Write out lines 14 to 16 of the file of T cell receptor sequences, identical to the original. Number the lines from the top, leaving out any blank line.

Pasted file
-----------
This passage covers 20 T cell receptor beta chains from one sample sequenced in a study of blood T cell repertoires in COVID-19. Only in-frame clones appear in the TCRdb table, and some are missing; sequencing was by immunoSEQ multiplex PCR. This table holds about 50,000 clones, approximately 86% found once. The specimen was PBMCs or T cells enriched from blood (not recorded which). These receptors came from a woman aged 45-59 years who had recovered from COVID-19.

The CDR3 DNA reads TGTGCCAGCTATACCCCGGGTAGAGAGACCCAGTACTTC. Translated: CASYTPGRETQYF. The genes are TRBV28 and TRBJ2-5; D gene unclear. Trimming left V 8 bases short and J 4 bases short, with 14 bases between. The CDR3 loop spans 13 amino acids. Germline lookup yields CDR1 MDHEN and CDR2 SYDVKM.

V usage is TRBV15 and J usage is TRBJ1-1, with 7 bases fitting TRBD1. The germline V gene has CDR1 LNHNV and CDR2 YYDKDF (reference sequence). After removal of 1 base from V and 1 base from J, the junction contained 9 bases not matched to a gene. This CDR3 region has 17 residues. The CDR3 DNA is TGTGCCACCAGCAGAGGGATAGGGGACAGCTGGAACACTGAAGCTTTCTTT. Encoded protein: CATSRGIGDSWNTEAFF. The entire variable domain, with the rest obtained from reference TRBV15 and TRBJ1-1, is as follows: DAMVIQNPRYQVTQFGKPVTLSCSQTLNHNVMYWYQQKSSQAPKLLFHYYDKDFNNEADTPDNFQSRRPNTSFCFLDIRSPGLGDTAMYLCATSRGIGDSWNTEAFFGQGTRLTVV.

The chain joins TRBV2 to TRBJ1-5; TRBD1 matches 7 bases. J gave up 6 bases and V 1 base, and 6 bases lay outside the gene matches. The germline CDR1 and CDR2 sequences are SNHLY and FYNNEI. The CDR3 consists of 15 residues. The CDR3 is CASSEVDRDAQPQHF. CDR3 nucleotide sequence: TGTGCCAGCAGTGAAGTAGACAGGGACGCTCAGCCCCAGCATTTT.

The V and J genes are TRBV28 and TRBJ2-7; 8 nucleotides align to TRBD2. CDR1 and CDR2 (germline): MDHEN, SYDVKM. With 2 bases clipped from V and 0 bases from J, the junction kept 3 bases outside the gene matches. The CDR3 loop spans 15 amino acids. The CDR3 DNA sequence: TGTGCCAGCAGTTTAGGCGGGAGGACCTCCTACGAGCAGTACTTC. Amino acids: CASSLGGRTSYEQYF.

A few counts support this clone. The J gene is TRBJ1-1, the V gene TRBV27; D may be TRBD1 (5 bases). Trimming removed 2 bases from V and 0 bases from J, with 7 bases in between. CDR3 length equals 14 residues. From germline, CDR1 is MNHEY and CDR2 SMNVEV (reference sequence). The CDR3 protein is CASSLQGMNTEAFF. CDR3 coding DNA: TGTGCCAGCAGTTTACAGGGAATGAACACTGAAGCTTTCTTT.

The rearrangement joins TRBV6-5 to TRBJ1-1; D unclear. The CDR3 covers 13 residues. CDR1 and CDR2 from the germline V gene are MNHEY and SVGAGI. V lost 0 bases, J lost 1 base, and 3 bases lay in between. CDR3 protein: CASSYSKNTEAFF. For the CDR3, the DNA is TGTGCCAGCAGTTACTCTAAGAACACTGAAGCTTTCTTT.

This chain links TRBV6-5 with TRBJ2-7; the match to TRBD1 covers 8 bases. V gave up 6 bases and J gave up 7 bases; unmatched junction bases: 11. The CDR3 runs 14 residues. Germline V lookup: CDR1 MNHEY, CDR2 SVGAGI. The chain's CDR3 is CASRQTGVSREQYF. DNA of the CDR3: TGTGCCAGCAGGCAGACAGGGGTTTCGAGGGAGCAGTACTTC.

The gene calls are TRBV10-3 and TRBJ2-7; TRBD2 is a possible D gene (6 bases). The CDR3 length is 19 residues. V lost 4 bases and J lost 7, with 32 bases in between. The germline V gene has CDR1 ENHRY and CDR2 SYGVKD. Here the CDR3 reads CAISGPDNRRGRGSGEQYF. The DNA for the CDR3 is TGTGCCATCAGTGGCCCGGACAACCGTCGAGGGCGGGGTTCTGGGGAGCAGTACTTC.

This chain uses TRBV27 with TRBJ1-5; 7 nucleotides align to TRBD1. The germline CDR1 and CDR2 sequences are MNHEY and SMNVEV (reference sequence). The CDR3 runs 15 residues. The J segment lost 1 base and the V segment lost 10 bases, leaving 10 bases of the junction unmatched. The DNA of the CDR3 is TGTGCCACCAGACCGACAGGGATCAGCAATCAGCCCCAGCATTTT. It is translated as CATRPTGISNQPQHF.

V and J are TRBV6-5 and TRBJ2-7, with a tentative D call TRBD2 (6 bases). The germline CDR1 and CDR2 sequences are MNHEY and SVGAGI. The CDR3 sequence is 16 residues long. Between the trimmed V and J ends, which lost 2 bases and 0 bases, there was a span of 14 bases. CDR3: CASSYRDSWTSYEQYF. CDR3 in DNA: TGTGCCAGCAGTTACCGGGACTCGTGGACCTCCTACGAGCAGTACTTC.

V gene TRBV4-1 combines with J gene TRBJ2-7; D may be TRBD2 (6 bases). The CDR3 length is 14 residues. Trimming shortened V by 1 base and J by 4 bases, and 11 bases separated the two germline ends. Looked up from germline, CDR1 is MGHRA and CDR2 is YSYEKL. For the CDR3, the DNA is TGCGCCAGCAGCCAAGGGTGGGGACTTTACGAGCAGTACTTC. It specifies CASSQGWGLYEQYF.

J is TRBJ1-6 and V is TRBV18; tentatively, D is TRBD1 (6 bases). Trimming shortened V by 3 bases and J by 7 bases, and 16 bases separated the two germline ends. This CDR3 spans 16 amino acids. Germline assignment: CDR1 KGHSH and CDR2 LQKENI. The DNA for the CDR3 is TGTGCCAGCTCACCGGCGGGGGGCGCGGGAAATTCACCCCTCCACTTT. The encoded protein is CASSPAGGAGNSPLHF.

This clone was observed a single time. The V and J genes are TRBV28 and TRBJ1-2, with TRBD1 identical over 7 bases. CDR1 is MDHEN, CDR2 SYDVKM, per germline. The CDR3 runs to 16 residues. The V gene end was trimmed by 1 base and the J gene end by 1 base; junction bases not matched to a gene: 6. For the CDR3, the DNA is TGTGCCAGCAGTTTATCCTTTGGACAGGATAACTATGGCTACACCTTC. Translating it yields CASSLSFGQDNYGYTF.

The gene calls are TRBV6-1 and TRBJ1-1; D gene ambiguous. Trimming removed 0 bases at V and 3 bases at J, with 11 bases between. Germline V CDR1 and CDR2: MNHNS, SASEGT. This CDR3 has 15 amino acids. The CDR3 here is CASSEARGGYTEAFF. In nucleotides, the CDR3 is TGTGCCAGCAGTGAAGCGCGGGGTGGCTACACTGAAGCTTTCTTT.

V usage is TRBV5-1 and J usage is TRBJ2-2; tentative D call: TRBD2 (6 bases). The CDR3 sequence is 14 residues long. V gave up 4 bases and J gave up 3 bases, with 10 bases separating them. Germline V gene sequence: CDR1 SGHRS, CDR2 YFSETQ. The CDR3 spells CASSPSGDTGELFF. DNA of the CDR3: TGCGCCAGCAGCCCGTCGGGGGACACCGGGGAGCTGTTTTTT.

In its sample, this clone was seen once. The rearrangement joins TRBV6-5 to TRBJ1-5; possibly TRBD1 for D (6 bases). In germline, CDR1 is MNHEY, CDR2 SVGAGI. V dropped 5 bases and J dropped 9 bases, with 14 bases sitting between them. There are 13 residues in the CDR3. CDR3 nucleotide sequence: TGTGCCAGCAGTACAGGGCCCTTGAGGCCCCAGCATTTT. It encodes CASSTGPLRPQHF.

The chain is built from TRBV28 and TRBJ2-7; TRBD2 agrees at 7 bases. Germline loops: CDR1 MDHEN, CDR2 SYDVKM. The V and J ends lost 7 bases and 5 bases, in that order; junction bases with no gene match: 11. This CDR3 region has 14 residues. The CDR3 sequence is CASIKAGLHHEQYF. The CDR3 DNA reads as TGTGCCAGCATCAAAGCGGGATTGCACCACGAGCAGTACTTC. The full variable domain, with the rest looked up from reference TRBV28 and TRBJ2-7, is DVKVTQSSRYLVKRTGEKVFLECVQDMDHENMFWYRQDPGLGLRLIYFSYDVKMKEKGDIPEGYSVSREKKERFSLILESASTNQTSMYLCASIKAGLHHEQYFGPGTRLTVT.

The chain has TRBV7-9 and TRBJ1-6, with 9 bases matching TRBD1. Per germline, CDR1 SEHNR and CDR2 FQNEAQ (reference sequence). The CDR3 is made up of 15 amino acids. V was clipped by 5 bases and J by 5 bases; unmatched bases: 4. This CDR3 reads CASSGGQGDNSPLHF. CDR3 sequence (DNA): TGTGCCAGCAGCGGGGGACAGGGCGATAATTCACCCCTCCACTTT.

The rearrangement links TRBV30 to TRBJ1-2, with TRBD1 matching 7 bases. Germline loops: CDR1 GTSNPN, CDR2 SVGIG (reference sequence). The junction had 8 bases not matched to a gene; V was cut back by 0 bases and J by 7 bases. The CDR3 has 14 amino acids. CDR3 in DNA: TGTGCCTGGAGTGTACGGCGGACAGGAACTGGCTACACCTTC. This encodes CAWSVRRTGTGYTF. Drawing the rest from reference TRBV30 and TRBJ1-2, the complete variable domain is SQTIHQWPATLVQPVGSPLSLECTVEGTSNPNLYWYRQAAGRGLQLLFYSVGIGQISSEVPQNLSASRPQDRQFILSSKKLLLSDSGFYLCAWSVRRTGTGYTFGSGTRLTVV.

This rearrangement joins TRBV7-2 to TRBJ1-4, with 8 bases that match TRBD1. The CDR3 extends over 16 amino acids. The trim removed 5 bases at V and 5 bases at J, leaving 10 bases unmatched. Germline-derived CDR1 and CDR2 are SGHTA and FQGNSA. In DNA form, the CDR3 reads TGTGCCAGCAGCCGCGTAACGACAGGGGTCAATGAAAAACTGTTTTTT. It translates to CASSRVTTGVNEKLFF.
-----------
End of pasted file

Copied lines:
This clone was observed a single time. The V and J genes are TRBV28 and TRBJ1-2, with TRBD1 identical over 7 bases. CDR1 is MDHEN, CDR2 SYDVKM, per germline. The CDR3 runs to 16 residues. The V gene end was trimmed by 1 base and the J gene end by 1 base; junction bases not matched to a gene: 6. For the CDR3, the DNA is TGTGCCAGCAGTTTATCCTTTGGACAGGATAACTATGGCTACACCTTC. Translating it yields CASSLSFGQDNYGYTF.

The gene calls are TRBV6-1 and TRBJ1-1; D gene ambiguous. Trimming removed 0 bases at V and 3 bases at J, with 11 bases between. Germline V CDR1 and CDR2: MNHNS, SASEGT. This CDR3 has 15 amino acids. The CDR3 here is CASSEARGGYTEAFF. In nucleotides, the CDR3 is TGTGCCAGCAGTGAAGCGCGGGGTGGCTACACTGAAGCTTTCTTT.

V usage is TRBV5-1 and J usage is TRBJ2-2; tentative D call: TRBD2 (6 bases). The CDR3 sequence is 14 residues long. V gave up 4 bases and J gave up 3 bases, with 10 bases separating them. Germline V gene sequence: CDR1 SGHRS, CDR2 YFSETQ. The CDR3 spells CASSPSGDTGELFF. DNA of the CDR3: TGCGCCAGCAGCCCGTCGGGGGACACCGGGGAGCTGTTTTTT.